9 August 1971: The launch of Operation Demetrius on this day- Internment was introduced by the British in the North of Ireland. In early morning raids the British army and the RUC lifted hundreds of men throughout the North in what was a ham fisted operation. Their aim was to catch as many members of the IRA in their homes as they could in one huge swoop. But the introduction of internment was a logical next move in the escalating War between Irish Republicans and the British. The IRA were already of the opinion that their enemies would once again use this tactic as they had many times in the past & thus most of the key leadership figures had already gone ‘on the run’ by the time the round ups began. In the 1920s, 1930s, 1940s, 1950s and 1960s republican suspects had been imprisoned without trial by the British Government, but this time the exercise was to blow back in their faces.
What the British did not predict was the high level of resistance they encountered in Nationalist areas as men young and old were dragged away by the Crown Forces in full view of their terrified families. There was widespread anger and within hours rioting had broken out in many areas. It quickly became obvious that the exercise was a huge fiasco and one with deadly consequences.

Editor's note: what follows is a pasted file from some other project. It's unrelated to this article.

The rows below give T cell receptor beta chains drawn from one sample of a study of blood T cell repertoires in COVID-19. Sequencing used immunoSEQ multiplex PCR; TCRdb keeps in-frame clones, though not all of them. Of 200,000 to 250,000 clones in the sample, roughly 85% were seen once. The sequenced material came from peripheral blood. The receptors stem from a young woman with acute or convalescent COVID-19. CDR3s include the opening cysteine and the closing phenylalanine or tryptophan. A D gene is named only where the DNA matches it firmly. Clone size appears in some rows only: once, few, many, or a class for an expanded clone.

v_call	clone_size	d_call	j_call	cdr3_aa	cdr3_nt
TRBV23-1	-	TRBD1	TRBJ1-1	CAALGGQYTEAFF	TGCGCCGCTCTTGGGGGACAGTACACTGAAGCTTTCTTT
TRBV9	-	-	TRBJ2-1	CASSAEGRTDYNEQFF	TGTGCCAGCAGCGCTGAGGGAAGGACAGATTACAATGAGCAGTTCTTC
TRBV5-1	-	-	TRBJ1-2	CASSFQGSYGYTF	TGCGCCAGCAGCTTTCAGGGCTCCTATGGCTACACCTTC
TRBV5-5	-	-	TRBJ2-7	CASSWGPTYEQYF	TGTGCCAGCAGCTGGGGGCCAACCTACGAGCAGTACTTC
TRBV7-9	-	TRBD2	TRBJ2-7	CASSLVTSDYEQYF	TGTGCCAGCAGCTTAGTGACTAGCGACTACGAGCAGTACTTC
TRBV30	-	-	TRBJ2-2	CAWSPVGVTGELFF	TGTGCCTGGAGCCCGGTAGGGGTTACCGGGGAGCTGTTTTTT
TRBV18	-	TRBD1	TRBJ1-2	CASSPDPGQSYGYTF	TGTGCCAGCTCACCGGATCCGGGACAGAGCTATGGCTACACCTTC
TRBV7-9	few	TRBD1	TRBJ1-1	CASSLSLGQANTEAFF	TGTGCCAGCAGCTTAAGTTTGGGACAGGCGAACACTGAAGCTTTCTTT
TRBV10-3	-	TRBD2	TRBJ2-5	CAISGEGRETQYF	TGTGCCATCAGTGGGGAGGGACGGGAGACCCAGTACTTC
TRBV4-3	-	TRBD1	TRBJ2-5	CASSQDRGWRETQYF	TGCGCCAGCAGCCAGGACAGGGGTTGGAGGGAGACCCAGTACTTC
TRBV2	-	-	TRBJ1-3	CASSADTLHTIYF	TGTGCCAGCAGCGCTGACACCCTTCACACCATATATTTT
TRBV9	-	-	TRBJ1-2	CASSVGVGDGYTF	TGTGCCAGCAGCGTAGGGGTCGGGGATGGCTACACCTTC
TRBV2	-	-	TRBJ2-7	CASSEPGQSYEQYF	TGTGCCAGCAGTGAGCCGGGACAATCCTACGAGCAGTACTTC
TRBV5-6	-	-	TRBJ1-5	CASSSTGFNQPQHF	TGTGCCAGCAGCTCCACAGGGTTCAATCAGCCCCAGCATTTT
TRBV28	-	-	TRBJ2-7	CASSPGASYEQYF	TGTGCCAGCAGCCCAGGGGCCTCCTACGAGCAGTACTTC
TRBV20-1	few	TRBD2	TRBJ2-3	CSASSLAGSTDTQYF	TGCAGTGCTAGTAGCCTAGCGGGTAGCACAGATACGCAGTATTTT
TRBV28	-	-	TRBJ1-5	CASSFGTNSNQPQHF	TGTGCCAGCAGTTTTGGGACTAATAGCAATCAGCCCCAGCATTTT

Relying on outdated lists containing 450 names provided by the RUC Special Branch, the British Army swept into nationalist areas and arrested 342 men. Within 48 hours 116 of those arrested were released. The remainder were detained at Crumlin Road Prison and the prison ship 'The Maidstone' in Belfast Harbour.
Hundreds were injured in the rioting that followed and 12 people were shot dead that day – 2 British Soldiers, 7 Nationalists and 3 Loyalists.
The British Government had focused the entire strength of their Armed Forces on one community in the North and it was obvious to all as to whose side they were backing – a strategy even they had some qualms about but went along with to placate the Stormont Government of Brian Faulkner.
What they did not include was a single Loyalist. Although the UVF had begun the killing and bombing, this organisation was left untouched, as were other violent Loyalist satellite organisations such as Tara, the Shankill Defenders Association and the Ulster Protestant Volunteers. It is known that Faulkner was urged by the British to include a few 'Protestants' in the trawl but he refused.
Tim Pat Coogan